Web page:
Microsoft is bowing out of building its own phones for consumers. After dramatically scaling back its Lumia devices last year, Microsoft hammered the final nail in the coffin today with an additional $950 million write off and 1,850 more job losses. Microsoft's Lumia devices still account for more than 95 percent of all Windows phones sold, but a lack of new devices means sales and Windows Phone market share have declined sharply over the past year. Windows Phone is dead, and phone makers aren't interested in reviving it. Where did Microsoft go wrong, and what does it do now?
Microsoft's announcement today puts a lot of its mobile errors into perspective. The software giant wasted "thousands of man hours of innovation" with its ambitious plans for Windows Vista, according to former CEO Steve Ballmer. Vista shipped a few weeks after Apple co-founder Steve Jobs revealed the iPhone to the world back in January 2007 and changed mobile computing forever. In hindsight, Vista was a great example of how Microsoft missed the sea change of mobile.
Instead of focusing its engineering efforts on Windows Mobile, Microsoft was too invested in desktop PCs and its success at dominating that category of computing. Windows Mobile had the basic concepts of mobile computing and apps long before the iPhone, but the UI was built for devices with a stylus, designed to look like a miniature version of Windows right down to the Start menu. Microsoft was obsessed with having Windows everywhere. Apple introduced a smart and simplistic mobile alternative to Windows, and the industry followed its path — Microsoft included.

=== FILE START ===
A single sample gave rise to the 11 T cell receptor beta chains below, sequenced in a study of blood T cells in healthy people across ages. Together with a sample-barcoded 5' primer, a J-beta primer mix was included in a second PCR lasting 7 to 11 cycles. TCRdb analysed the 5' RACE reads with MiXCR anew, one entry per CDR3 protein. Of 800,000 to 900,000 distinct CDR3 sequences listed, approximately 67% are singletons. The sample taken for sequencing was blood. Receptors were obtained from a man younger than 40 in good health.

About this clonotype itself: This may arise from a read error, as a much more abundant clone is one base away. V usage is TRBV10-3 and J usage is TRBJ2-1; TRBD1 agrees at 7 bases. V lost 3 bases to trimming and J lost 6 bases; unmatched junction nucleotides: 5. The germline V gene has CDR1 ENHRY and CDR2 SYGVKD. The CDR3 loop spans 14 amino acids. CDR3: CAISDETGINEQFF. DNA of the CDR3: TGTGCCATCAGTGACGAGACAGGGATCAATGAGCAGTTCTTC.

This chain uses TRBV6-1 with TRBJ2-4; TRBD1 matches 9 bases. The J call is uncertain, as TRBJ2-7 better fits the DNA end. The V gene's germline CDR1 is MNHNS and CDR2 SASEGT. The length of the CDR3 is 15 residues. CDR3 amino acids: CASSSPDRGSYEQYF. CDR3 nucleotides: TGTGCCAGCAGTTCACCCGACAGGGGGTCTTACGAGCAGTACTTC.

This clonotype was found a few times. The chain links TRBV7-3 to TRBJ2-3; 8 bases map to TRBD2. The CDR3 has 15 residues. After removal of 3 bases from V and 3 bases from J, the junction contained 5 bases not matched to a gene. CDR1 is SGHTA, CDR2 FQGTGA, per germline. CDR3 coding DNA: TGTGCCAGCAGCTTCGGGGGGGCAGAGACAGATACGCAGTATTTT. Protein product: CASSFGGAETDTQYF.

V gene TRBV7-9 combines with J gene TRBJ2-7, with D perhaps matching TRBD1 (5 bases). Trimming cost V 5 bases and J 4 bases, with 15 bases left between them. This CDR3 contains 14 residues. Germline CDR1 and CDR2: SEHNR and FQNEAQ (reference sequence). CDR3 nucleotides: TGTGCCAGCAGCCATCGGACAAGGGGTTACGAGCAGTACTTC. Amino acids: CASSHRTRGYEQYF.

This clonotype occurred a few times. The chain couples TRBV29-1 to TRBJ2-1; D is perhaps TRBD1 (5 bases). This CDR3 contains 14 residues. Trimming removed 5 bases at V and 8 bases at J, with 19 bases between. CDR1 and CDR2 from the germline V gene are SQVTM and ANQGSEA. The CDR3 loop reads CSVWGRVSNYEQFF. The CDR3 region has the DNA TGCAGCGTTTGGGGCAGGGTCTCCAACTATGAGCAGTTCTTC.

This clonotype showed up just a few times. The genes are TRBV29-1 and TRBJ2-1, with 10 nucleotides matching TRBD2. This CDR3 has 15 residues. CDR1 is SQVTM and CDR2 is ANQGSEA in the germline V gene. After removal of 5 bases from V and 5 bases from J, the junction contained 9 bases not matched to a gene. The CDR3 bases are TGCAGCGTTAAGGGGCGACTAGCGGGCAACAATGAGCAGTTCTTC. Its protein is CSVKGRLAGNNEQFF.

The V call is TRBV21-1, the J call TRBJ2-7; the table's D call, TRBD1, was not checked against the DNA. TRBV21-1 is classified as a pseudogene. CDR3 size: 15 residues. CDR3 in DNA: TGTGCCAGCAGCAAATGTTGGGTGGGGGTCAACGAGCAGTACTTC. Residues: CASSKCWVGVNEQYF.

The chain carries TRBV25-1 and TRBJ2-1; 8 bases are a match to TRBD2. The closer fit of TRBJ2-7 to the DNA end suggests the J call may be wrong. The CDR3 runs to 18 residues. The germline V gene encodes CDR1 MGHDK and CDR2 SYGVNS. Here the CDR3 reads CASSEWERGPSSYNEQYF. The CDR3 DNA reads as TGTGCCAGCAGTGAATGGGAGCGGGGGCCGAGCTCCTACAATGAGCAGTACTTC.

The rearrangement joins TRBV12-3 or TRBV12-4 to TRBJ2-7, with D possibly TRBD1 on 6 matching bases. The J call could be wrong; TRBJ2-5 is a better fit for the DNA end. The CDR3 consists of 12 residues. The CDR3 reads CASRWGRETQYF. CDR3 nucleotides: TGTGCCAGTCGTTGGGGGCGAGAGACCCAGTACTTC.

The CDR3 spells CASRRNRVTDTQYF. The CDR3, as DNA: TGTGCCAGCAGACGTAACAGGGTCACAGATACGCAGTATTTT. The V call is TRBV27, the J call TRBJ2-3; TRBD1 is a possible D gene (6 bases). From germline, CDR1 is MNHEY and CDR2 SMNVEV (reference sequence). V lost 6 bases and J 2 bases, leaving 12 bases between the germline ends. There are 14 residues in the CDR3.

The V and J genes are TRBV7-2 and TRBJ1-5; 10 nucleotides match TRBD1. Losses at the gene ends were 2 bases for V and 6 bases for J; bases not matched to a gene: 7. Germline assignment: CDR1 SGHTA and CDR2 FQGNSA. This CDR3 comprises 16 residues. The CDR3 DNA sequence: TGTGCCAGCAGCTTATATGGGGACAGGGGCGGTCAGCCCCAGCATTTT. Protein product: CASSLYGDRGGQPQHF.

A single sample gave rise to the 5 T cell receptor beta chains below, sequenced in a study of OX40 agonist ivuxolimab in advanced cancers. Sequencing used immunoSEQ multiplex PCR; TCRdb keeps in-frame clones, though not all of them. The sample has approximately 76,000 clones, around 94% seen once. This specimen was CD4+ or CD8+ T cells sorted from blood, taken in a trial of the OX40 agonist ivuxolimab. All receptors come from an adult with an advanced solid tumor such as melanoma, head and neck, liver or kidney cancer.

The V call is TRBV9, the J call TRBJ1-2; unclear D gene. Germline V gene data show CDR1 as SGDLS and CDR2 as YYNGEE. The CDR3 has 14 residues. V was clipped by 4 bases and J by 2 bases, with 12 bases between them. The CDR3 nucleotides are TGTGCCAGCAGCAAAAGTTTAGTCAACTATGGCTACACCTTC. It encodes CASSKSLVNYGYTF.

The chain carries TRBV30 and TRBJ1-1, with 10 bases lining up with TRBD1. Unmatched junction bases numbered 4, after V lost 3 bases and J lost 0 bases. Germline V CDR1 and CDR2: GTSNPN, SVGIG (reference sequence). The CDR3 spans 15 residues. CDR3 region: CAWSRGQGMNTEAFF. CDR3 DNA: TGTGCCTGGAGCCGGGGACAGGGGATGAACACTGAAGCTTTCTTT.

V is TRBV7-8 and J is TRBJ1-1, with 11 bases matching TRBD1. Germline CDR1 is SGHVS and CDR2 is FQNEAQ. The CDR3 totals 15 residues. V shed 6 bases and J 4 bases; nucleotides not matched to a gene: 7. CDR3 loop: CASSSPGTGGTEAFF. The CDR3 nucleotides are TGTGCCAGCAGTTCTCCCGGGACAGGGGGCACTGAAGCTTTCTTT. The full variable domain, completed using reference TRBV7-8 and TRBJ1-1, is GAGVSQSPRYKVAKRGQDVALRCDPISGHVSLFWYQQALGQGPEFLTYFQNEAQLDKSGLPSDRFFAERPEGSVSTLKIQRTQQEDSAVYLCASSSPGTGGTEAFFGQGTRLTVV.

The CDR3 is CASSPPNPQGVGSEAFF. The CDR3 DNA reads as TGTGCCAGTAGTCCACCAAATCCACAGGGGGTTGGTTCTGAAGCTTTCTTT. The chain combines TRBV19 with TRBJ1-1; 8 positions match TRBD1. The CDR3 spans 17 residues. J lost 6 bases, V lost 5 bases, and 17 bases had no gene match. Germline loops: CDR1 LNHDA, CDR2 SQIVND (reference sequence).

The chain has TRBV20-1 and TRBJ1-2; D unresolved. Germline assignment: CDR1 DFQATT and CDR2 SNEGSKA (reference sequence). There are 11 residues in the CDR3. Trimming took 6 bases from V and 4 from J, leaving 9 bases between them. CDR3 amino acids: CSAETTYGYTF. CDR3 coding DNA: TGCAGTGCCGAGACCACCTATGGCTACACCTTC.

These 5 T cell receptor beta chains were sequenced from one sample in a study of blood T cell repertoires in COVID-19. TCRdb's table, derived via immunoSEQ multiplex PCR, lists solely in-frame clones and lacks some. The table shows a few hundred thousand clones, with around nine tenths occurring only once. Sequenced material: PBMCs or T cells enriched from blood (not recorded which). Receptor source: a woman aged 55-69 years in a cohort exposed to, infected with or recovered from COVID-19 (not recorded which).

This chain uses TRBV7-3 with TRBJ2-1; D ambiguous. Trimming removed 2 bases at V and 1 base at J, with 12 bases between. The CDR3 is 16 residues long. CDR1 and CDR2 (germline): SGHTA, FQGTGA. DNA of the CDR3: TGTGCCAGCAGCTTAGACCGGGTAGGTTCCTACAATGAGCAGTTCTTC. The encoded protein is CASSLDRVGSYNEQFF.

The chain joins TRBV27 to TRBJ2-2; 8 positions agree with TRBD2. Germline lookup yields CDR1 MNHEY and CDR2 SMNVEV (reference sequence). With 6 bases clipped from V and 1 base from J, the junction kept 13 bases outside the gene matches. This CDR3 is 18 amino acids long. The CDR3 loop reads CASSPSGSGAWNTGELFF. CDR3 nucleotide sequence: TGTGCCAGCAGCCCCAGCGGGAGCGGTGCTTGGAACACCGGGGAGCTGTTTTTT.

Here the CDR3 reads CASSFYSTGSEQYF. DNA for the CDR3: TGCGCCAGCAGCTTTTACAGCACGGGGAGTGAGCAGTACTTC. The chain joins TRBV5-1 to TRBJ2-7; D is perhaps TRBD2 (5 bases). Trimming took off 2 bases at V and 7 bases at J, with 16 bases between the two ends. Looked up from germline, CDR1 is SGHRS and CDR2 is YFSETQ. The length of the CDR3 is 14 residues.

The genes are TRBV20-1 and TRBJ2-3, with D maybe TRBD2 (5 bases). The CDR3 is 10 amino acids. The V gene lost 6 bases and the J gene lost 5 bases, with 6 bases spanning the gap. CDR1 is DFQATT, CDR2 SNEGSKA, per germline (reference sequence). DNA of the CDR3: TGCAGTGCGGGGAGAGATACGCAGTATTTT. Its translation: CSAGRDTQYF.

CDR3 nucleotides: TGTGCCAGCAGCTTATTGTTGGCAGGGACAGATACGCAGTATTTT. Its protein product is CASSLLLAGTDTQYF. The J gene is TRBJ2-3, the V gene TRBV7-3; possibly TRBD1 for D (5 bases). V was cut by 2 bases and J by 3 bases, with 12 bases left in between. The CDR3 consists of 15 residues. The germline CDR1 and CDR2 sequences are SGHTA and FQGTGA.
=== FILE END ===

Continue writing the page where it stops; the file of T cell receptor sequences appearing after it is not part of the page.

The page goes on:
Microsoft's mobile failings can be traced back much further than Windows Vista, though. Ars Technica recently profiled Microsoft's impressive attempts to bring the same version of Windows to all devices. It's a history lesson that highlights the big problems of Windows Phone. Microsoft introduced a unique and innovative Live Tile interface to the world with Windows Phone 7, but it never progressed into the mainstream thanks to the constant software reboots. Windows Phone 7 users were stung by a lack of upgrades to Windows Phone 8, and even Windows 10 Mobile isn't arriving on all Windows Phone 8.1 Lumia devices. Windows Phone's constant reboots were all part of a strategy to get to a single version of Windows across PCs, tablets, and phones. It was an admirable strategy, but consumer confidence was hit time and time again as a result. Phone makers were also less inclined to pay for a license to use Windows Phone, and it took Microsoft years to make it free to truly compete with Android.
Kin was yet another misstep
After unveiling Windows Phone 7 to the world, Microsoft even tried to launch its ill-fated Kin devices. Kin was based on Windows CE instead of Windows Phone 7, and an odd internal power struggle meant it ultimately failed and was killed off in favor of Windows Phone. It was an embarrassing misstep at a time when Microsoft was trying hard to get back into mobile.
Over on the PC side, Microsoft also attempted to convert desktop users into tablet ones. Windows 8 arrived with an entirely new interface that alienated many traditional PC users, and like Windows Phone it was a stop-gap solution. Microsoft chased after the iPad with Windows 8, just like it had chased after the iPhone with Windows Phone 7. The result after this hectic scramble is Windows 10. Microsoft has finally reached its goal of Windows everywhere, but it's a little too late for its mobile ambitions.
Will Windows 10 succeed?